Imagine you are enjoying an evening with your friends and you are about to go to a party or just hang out and talk. Your friend just told you this really silly story about what happened to him yesterday and all of you are laughing. You feel happy, surrounded by your loved ones, knowing the evening is going to be good. The last time you had an evening like this feels ages ago. Instead, you are sitting at home, seeing your friends over the screen of your mobile phone, or watching another show on Netflix. You feel isolated and alone.
It is normal to feel lonely occasionally, but extreme situations, such as a pandemic lead to an increased feeling of loneliness. But we are optimistic to have found a tool with which everyone might be able to reduce this feeling of loneliness. The tool we are talking about is called mindfulness meditation which is defined as focusing on the present moment while being non-judgemental of current flowing thoughts. Since loneliness is linked to feelings of depression and anxiety, we hypothesize that mindfulness meditation can reduce feelings of loneliness, as it was shown to be effective in reducing feelings of depression and anxiety. However, up to this date, no research investigated if mindfulness mediation can reduce feelings of loneliness. It is urgent that one looks into this, as we believe that regarding the pandemic we are facing right now, it is necessary to figure out effective ways to cope with loneliness.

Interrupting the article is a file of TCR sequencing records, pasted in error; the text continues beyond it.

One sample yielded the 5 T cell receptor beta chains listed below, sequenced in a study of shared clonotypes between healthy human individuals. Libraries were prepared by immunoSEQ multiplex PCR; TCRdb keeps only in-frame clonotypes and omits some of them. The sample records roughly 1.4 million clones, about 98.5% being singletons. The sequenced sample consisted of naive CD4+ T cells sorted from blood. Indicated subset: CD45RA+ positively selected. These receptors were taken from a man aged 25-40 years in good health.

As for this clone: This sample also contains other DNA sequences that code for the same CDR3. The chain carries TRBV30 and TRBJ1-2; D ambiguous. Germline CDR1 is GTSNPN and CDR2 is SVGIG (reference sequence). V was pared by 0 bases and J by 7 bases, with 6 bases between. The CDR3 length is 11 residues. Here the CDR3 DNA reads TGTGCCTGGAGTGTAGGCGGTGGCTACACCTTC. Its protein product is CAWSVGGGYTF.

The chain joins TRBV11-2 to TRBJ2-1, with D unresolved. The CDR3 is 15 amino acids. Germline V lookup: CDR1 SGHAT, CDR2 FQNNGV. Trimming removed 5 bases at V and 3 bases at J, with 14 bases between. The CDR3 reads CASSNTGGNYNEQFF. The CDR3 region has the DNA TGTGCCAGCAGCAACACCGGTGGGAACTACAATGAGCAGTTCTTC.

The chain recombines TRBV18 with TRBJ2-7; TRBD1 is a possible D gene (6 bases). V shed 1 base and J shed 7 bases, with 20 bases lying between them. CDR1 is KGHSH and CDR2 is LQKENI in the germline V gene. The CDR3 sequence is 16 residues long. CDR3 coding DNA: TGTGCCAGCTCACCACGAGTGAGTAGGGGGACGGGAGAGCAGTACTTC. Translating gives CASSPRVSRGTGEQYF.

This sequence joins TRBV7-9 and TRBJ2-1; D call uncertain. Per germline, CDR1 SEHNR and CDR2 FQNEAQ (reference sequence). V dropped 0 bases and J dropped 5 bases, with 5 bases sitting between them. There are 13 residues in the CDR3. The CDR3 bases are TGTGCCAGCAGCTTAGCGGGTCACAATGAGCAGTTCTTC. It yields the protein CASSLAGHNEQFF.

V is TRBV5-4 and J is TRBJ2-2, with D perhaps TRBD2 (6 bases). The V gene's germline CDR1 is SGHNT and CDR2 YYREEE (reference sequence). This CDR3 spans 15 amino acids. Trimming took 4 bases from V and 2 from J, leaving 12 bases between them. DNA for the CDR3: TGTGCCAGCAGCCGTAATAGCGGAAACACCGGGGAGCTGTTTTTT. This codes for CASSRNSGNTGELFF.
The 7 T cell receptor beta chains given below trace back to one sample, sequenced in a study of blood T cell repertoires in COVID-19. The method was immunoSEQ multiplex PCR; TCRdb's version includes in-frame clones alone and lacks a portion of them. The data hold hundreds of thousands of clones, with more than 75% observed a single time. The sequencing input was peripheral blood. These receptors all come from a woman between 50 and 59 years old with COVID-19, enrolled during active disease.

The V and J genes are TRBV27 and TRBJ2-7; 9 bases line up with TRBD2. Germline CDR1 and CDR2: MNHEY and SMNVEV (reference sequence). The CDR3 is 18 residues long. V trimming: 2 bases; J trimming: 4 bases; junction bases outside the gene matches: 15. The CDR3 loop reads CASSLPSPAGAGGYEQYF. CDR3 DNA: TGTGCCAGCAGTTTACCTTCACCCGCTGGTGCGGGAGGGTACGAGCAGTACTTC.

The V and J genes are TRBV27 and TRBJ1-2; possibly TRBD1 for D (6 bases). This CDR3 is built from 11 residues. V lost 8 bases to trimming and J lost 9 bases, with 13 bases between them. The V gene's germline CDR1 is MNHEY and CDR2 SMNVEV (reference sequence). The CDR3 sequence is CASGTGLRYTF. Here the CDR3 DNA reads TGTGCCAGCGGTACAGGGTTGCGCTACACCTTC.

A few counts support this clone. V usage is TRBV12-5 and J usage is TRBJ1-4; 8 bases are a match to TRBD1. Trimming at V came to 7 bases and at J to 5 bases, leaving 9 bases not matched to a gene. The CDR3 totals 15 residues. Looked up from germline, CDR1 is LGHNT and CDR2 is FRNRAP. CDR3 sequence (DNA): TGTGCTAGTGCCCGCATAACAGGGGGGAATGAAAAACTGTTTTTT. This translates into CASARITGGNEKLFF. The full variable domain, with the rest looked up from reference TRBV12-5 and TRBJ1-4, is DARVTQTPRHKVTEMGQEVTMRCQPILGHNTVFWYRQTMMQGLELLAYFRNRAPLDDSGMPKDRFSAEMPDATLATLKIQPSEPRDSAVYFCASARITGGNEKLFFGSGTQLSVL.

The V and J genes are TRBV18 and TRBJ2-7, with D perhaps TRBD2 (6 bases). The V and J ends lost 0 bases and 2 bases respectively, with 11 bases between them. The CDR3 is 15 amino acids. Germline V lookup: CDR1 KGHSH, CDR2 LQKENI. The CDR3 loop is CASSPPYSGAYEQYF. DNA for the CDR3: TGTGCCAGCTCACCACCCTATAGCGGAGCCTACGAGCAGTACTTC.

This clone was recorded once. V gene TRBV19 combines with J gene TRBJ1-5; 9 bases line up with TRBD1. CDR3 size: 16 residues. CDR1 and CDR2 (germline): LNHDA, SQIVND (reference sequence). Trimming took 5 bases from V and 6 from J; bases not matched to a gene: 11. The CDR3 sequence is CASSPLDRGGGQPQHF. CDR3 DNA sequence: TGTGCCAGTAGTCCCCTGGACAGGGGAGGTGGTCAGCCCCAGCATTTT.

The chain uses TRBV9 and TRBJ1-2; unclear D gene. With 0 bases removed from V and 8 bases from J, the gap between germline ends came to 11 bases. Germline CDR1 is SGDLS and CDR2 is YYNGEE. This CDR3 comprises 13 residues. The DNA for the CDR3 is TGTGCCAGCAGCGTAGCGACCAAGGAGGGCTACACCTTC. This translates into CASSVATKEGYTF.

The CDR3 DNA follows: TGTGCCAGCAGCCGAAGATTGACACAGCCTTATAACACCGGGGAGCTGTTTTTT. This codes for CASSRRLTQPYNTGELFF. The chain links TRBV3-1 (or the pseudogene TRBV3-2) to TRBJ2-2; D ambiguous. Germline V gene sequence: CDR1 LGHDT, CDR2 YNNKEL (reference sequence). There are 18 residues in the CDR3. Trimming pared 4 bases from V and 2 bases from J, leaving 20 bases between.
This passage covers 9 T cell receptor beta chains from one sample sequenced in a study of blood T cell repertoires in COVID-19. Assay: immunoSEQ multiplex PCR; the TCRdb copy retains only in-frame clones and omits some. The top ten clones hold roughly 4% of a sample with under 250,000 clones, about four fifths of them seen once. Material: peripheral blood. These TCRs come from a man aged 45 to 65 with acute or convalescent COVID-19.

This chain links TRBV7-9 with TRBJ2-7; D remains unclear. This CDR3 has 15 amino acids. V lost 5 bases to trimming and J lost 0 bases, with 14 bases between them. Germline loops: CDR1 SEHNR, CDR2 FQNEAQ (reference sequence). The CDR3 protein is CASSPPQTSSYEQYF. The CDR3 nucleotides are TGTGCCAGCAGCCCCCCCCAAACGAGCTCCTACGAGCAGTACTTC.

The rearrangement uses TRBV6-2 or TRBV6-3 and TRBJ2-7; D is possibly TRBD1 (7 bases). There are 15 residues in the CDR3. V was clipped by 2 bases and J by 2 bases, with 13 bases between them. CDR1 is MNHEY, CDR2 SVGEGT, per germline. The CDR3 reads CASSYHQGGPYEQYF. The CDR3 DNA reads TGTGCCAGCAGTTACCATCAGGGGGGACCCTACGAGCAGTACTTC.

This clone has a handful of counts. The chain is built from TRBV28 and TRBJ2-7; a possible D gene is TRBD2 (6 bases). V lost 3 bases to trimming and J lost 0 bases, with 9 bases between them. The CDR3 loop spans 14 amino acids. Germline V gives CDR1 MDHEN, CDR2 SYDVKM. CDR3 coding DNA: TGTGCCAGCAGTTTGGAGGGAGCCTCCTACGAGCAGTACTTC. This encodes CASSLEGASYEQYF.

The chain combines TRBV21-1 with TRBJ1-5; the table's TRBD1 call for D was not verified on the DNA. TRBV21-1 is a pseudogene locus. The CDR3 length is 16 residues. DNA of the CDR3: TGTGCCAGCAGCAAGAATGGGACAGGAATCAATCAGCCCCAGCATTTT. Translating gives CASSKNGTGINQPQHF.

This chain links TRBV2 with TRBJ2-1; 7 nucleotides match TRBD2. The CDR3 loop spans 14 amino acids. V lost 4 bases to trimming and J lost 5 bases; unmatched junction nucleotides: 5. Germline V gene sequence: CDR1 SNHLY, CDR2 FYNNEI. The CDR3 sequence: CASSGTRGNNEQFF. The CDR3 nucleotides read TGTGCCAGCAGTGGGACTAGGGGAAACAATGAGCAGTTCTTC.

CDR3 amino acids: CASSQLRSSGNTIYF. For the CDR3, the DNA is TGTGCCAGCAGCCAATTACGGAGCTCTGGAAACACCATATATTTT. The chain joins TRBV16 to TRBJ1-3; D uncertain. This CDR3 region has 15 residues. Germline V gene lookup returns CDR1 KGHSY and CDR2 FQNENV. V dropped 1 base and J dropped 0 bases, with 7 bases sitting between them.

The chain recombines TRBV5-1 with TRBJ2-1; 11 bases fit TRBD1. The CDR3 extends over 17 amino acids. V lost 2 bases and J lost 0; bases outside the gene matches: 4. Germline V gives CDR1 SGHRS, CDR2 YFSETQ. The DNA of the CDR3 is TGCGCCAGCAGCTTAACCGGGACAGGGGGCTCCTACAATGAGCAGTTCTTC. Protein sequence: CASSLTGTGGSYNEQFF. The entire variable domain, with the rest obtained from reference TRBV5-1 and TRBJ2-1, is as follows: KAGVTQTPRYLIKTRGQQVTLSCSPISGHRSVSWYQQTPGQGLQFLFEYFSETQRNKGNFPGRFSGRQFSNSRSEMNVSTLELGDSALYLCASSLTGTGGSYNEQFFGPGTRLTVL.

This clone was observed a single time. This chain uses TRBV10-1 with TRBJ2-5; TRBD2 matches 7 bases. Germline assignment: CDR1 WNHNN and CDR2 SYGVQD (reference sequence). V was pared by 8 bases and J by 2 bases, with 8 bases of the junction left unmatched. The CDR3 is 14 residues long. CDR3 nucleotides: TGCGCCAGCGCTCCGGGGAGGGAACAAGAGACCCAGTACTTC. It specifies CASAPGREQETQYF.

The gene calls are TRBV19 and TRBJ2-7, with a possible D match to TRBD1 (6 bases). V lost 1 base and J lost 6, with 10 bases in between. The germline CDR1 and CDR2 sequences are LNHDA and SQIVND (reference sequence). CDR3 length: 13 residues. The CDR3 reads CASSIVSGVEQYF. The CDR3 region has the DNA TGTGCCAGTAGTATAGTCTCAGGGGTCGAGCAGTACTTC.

Brouzos, A., Vassilopoulos, S. P., Baourda, V. C., Tassi, C., Stavrou, V., Moschou, K., & Brouzou, K. O. (2021). “Staying Home–Feeling Positive”: Effectiveness of an online positive psychology group intervention during the COVID-19 pandemic. Current Psychology, 1-13.
Luberto, C. M., Huberty, J., Puzia, M., & Vranceanu, A. M. (2021). Usage Patterns of the Calm Meditation App Among People with Cardiovascular Disease. Mindfulness, 1-11.